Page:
In the United States, fortunately, some Republican leaders rejected the move, and the police attempted to maintain order against the attacks of violent, organized right-wing groups, frustrating the coup. But in Bolivia, like the Proud Boys, Oath Keepers, and other paramilitary-style groups, armed right-wing gangs also went into action to intimidate Indigenous people and Morales’s supporters, working in tandem with the military while the police stepped aside. The coup succeeded.
In both countries, fake news and social media fueled the flames. In Bolivia, this included U.S. actors like a company called CLS Strategies, hired after the elections to propagate fake Facebook posts in defense of the de facto regime. Remarkably, a senior advisor of CLS Strategies at that time, Mark Feierstein, would go on to work as principal advisor to Samantha Powers, the current head of the United States Agency for International Development (USAID) until April 2022.
Among other actors in the Biden administration who seem to be apologists for the coup, U.S. Secretary of State Anthony Blinken tweeted about “concerns” after Áñez’s detention, demanding that she and other former regime officials be released. He also suggested—with no irony—that the Bolivian government was acting anti-democratically. Despite ongoing suggestions that Añez did not have due process, the Inter-American Commission of Human Rights, in response to a petition from Áñez herself, ruled last October that her rights were being protected.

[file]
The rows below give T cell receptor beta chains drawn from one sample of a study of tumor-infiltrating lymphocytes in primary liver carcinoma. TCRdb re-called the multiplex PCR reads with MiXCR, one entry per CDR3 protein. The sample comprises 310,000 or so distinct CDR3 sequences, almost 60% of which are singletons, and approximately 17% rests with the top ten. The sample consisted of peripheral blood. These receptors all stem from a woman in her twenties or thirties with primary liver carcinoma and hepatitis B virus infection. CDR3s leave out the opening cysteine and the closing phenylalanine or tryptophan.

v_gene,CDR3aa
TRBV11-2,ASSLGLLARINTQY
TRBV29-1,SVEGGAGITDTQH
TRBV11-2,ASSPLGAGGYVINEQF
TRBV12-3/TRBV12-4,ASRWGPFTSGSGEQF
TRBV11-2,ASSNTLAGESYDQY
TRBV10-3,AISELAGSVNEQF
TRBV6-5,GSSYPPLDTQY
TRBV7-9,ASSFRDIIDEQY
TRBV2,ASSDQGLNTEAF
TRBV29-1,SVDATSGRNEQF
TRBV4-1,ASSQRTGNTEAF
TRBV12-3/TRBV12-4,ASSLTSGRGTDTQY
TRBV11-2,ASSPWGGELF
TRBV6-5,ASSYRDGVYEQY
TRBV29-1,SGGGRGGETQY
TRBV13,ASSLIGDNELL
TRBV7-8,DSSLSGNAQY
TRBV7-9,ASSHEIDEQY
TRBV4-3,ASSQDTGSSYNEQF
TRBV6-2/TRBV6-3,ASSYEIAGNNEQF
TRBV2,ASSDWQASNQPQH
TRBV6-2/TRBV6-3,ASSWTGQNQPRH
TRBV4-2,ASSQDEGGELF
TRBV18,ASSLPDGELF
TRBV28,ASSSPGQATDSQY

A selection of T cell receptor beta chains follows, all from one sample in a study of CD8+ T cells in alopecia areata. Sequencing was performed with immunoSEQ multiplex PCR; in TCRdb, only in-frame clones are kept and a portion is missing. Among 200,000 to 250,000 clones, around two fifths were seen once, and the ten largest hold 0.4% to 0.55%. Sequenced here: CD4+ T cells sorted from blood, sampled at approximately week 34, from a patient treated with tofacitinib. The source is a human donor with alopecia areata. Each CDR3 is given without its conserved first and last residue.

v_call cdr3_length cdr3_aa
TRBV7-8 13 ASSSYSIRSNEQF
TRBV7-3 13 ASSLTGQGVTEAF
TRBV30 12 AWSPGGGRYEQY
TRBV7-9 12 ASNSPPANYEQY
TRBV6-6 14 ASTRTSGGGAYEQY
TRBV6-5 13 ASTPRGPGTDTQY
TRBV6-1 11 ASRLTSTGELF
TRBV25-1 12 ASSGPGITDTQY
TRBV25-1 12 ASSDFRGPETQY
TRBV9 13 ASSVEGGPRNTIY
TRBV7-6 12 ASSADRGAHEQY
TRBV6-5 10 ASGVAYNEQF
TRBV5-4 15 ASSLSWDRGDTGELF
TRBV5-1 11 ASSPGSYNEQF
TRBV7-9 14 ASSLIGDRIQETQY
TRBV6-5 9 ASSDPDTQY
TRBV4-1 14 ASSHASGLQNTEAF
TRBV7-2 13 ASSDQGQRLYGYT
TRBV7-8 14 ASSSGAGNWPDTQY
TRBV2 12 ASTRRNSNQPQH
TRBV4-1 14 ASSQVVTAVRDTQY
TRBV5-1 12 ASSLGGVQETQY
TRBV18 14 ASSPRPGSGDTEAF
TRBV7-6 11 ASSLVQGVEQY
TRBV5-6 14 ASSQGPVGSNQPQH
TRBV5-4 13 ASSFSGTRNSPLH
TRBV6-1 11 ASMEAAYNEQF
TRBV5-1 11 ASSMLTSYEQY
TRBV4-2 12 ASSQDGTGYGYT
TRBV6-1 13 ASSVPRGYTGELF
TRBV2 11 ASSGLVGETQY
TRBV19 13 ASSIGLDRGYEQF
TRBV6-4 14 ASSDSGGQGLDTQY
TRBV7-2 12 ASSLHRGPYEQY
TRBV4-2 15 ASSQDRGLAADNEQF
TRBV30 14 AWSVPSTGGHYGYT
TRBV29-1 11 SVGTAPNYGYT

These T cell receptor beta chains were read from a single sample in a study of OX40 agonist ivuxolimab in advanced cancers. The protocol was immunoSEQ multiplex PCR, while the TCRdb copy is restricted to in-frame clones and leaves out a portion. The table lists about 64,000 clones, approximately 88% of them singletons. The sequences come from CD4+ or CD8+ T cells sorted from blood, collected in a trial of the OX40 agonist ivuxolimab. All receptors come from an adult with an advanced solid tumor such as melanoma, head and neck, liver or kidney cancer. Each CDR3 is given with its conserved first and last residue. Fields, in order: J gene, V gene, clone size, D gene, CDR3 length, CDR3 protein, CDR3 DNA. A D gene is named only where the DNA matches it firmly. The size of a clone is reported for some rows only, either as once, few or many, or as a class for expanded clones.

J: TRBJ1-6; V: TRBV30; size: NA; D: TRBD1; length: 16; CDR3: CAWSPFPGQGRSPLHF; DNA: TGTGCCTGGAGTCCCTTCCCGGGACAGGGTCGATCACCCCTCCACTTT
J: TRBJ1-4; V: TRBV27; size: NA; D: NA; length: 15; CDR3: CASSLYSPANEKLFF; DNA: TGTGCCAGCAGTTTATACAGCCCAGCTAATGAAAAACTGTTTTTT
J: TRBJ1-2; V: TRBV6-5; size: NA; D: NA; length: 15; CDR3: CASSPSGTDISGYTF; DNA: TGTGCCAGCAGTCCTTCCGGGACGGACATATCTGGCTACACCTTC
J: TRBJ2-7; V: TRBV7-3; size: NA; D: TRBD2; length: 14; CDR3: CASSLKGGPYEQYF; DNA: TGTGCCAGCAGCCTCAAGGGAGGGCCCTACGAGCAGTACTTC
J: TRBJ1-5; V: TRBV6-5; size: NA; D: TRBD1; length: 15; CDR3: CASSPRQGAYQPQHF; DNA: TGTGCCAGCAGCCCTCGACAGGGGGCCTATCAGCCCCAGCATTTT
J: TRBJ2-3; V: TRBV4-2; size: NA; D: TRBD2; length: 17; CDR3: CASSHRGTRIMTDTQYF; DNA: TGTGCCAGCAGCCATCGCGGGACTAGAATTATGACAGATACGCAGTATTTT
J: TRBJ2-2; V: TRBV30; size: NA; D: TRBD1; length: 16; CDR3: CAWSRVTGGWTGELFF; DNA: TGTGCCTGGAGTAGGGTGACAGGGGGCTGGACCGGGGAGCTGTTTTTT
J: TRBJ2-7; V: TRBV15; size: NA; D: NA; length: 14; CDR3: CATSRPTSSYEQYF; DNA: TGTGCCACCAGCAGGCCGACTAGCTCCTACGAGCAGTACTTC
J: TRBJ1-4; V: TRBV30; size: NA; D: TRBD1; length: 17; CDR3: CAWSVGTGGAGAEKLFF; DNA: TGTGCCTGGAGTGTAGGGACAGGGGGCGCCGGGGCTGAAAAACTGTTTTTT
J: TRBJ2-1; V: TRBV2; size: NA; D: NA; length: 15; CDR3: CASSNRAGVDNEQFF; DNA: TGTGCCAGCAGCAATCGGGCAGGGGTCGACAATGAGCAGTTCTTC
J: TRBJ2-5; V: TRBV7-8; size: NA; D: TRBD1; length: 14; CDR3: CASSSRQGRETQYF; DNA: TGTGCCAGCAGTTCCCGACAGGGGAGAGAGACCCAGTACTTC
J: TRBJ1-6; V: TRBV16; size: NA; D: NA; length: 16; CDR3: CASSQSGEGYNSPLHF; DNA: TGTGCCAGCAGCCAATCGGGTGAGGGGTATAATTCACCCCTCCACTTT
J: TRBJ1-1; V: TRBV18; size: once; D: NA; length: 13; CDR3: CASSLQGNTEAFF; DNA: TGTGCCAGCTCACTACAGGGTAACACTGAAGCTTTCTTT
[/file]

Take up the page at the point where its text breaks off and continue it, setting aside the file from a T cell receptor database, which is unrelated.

In March 2022, the U.S. Congress approved a new spending bill that included language calling on the State Department to assess the experts’ reports on both the 2019 election fraud claims and the human rights abuses committed under the coup regime. The Biden administration appears to be dragging its feet. Statements and actions by officials in Washington seem to be going in the opposite direction, even with the report deadline less than a month away.
For instance, in the first week of June, Biden’s head of Andean Affairs, Joaquin Montserrate, went to Bolivia to talk about a proposal to exchange ambassadors. Then came the revelation that the United States pick for ambassador would be Francisco Palmieri, a former assistant secretary of state under Trump and more recently the principal advisor to the commander of the U.S. Army’s Southern Command. Both raised red flags in La Paz, and the Bolivians cancelled the meeting.
While in La Paz, Montserrate was asked by a Bolivian reporter if what had happened in Bolivia had been a coup. Montserrate, who clearly had not read the GIEI report, responded that “we follow the reports of the experts” and the “group of experts” said “there was no such coup.” The first statement is grossly inaccurate, and the latter, demonstrably false.